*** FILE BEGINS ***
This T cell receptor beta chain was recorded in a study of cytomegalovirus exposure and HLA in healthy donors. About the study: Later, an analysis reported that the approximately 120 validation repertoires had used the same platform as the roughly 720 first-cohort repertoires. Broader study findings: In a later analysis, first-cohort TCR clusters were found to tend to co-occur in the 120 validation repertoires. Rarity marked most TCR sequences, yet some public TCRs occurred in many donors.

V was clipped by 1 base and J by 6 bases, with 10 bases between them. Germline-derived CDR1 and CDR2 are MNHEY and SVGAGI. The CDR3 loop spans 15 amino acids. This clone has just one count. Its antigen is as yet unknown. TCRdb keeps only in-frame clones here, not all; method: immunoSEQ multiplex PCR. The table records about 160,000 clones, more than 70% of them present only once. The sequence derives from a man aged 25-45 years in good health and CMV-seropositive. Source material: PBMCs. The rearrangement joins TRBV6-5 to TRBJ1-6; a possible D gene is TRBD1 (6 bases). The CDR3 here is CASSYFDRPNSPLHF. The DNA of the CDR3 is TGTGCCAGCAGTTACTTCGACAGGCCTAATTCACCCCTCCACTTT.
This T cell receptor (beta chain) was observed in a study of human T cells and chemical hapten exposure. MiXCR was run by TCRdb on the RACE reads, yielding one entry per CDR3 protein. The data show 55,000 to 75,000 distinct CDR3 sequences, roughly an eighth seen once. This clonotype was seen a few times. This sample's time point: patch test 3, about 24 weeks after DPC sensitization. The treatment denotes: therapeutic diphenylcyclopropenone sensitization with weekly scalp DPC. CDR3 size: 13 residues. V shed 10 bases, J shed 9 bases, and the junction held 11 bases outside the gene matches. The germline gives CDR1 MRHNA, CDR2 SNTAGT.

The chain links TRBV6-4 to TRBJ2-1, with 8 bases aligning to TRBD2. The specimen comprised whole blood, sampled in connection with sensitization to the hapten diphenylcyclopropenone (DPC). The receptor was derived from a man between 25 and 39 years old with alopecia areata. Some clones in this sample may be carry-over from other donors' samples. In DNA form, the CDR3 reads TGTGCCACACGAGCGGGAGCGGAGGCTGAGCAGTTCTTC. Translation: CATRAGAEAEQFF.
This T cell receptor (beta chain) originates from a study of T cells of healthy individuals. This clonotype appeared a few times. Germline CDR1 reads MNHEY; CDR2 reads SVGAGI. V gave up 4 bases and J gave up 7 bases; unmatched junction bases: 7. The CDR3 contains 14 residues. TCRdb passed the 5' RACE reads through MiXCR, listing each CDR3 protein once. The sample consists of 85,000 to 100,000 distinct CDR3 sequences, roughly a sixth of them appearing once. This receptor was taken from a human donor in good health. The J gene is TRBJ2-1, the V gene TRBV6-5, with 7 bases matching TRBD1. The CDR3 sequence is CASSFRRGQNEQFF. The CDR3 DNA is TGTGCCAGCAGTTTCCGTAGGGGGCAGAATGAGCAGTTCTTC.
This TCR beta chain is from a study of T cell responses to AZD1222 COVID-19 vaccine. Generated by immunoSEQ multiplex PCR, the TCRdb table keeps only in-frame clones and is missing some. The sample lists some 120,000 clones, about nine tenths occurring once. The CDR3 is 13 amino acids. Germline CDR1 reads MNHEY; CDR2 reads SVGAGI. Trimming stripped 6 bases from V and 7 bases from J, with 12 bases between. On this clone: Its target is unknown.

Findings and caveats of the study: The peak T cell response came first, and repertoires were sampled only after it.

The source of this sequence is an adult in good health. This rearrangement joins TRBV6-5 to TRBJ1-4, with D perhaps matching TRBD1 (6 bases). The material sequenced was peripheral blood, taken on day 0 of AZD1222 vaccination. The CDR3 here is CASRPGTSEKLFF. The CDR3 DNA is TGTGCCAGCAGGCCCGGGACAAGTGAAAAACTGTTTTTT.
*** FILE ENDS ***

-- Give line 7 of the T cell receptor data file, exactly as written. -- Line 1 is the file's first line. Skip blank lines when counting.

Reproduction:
Findings and caveats of the study: The peak T cell response came first, and repertoires were sampled only after it.